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SUBSTRING_INDEX() in MySQL returns a substring from a string before the specified number of occurrences of the delimiter.

Is there any equivalent function in JavaScript? I need to perform the same thing.. but on a string value in JavaScript.

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2 Answers

up vote 5 down vote accepted

MySQL:

SELECT SUBSTRING_INDEX('www.stackoverflow.com', '.', 1) result;
+--------+
| result |
+--------+
| www    |
+--------+
1 row in set (0.00 sec)

SELECT SUBSTRING_INDEX('www.stackoverflow.com', '.', 2) result;
+-------------------+
| result            |
+-------------------+
| www.stackoverflow |
+-------------------+
1 row in set (0.00 sec)

JavaScript:

function substringIndex (input, delimiter, index) {
  var arr = input.split(delimiter);
  arr.splice(index, arr.length - index);
  return arr.join(delimiter);
}

console.log(substringIndex('www.stackoverflow.com', '.', 1));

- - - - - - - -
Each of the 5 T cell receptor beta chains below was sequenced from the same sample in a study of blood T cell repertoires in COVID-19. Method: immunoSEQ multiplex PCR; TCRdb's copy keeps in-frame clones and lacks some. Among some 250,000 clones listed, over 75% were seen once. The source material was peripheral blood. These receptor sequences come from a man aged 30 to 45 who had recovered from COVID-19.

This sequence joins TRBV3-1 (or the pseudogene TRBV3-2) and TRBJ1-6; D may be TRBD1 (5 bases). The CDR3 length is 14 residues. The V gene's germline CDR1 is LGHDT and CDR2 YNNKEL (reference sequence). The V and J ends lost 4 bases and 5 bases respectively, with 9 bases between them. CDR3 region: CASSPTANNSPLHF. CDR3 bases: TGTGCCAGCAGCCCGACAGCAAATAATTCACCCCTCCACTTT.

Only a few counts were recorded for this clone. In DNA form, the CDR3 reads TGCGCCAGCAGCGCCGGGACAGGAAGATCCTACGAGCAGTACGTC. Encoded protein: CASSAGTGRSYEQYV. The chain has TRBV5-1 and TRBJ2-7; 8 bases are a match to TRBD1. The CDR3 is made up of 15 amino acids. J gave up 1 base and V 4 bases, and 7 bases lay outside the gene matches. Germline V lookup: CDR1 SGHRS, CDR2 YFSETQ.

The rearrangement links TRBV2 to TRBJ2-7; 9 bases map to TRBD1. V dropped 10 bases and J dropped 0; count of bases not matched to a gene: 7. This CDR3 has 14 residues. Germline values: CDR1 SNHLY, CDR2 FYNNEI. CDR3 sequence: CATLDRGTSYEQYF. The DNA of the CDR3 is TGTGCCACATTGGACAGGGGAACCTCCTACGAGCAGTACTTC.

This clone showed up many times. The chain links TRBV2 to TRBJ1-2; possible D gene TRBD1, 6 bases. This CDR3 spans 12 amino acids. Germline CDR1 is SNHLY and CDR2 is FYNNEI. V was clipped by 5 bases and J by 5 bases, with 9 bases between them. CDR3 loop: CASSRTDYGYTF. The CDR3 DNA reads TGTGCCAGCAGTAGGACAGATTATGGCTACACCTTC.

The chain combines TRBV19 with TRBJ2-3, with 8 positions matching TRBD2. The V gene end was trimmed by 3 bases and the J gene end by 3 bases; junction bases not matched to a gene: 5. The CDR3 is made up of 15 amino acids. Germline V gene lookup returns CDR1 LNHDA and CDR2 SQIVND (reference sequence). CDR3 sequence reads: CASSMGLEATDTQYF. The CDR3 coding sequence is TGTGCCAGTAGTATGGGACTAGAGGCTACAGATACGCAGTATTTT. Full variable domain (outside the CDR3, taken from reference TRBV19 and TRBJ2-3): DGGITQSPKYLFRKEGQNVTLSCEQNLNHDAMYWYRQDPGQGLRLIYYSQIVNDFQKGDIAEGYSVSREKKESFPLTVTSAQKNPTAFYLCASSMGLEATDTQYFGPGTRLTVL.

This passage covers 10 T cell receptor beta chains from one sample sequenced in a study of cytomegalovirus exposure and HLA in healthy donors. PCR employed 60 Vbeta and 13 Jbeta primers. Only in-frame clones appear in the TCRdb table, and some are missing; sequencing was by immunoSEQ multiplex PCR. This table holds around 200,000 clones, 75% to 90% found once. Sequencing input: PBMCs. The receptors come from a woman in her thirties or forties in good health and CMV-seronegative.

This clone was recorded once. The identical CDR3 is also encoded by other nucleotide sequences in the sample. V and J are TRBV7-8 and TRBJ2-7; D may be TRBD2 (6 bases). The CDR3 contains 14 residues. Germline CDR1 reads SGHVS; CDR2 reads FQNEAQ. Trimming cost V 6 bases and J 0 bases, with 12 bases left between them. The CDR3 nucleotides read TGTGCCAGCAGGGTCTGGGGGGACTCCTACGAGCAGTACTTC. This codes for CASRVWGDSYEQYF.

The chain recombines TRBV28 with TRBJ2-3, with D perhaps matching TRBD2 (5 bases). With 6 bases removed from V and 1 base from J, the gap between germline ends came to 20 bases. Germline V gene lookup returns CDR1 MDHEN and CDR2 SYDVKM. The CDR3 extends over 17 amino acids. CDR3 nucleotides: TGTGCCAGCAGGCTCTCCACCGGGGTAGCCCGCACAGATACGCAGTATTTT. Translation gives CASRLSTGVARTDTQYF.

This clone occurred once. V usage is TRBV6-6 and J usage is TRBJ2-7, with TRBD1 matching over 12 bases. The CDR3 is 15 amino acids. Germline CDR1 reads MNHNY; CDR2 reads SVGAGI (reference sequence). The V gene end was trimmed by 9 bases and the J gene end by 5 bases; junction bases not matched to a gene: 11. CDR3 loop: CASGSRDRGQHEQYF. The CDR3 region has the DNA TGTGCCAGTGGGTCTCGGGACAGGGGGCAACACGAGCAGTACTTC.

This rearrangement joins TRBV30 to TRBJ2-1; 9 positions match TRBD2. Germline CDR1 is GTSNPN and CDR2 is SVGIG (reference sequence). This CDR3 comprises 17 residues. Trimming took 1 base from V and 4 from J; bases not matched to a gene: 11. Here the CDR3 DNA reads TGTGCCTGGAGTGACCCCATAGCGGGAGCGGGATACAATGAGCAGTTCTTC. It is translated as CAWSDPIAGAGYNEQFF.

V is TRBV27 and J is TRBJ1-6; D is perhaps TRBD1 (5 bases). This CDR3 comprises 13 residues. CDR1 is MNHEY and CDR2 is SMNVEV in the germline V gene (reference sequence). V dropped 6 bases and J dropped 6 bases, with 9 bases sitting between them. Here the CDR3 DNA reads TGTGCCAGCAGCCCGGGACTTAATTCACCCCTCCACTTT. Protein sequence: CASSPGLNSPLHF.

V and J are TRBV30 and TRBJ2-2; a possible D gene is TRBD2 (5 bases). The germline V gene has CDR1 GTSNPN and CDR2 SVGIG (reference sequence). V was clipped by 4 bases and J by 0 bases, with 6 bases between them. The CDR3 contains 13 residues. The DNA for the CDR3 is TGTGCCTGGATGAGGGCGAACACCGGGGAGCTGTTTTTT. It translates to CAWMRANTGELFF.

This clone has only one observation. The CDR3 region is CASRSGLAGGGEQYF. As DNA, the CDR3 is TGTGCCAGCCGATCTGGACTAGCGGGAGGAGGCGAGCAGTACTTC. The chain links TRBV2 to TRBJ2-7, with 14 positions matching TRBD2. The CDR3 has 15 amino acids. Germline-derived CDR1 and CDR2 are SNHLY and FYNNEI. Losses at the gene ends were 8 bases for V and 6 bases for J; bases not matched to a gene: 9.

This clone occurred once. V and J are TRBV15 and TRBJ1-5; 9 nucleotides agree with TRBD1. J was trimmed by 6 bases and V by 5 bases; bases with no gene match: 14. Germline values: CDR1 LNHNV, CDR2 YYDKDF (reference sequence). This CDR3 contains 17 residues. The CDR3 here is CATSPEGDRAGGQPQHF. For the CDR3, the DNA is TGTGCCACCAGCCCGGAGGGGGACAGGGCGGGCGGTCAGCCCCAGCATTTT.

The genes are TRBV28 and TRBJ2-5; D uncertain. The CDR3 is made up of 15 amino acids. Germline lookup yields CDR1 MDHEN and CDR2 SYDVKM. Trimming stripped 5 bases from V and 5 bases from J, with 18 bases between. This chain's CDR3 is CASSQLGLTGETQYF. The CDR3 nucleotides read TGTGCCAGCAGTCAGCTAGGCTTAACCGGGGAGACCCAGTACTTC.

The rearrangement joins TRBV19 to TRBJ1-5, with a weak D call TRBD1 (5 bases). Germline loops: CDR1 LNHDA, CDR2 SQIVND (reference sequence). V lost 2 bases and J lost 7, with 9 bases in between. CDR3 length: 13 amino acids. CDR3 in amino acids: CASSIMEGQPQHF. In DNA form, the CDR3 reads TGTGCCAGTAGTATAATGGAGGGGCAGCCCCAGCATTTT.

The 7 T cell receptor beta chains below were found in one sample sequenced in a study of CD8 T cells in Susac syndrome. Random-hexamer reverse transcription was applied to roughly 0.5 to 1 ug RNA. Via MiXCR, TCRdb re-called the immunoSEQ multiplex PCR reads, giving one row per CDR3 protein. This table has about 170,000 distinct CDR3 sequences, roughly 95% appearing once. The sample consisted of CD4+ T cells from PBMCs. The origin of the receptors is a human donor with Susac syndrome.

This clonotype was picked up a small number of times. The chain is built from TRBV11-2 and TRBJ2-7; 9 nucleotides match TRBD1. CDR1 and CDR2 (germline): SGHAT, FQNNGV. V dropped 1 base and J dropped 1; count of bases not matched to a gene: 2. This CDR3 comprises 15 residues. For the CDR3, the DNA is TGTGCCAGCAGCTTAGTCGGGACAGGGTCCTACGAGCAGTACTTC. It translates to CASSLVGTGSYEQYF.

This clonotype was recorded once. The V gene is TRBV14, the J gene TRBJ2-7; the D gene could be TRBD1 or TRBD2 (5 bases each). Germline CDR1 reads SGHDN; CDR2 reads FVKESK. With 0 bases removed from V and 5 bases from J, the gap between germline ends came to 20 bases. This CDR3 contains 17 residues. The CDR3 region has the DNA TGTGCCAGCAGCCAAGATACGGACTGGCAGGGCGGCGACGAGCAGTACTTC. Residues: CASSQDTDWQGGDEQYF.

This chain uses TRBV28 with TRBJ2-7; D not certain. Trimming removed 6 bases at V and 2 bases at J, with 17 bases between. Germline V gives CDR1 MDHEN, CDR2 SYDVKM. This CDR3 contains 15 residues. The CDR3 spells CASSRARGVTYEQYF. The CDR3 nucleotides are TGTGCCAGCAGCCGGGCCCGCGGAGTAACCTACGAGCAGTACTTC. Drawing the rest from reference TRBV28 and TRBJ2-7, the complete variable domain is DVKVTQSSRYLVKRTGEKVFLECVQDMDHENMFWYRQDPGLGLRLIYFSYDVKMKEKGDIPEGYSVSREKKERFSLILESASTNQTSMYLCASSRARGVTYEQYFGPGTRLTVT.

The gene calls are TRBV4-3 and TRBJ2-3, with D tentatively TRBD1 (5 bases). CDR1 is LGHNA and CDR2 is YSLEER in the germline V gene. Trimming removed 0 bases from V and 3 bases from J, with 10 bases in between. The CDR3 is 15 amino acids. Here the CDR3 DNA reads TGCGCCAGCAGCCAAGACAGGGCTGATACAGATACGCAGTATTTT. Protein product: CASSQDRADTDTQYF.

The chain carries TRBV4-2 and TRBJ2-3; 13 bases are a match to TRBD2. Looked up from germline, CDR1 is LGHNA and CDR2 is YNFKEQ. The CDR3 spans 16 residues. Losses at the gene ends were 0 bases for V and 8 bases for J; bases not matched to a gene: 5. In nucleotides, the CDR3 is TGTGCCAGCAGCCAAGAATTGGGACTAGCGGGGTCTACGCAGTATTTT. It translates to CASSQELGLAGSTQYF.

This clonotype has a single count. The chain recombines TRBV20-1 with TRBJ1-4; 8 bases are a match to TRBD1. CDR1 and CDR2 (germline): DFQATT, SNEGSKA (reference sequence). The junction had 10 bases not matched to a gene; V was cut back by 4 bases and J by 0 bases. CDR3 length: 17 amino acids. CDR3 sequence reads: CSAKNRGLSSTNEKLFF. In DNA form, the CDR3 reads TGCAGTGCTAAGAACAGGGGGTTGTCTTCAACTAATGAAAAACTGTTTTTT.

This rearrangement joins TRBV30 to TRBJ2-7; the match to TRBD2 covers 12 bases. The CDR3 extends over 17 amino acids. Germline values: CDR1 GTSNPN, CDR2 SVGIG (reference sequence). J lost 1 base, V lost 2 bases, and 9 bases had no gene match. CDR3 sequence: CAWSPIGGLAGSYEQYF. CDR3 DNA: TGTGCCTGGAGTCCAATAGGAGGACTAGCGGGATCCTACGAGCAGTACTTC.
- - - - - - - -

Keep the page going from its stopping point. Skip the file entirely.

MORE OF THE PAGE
// www

console.log(substringIndex('www.stackoverflow.com', '.', 2)); 
// www.stackoverflow
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nice.. n thanks.. :) –  Nauman Bashir Oct 10 '10 at 21:11
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indexOf may be what you are after: http://www.w3schools.com/jsref/jsref_IndexOf.asp

Of course, you'd have to combine this with something like substr: http://www.w3schools.com/jsref/jsref_substr.asp

EDIT: The more I looked into this, the more difficult it got to give something exactly like what you are looking for. One way to do this is with a Regular Expression, or, I wrote a simple little function that will let you use syntax nearly identical to SUBSTRING_INDEX()

function substringIndex(str, char, occurrence){
    var newStr = '';
    var occurrenceMatches = 0;

    for (var i=0; str.length; i++){
        if (str.charAt(i)==char) occurrenceMatches++;
        if (occurrenceMatches==occurrence) break;
        newStr += str.charAt(i);
    }

    return newStr;
}
alert(substringIndex('www.mysql.com', '.', 2));
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What about my split, splice, join method? It looks equivalent to the MySQL function, and a bit more terse than the for loop method you suggest. –  Daniel Vassallo Oct 1 '10 at 14:42
    
Agreed. Your example is more pretty. –  Bart Oct 1 '10 at 14:48
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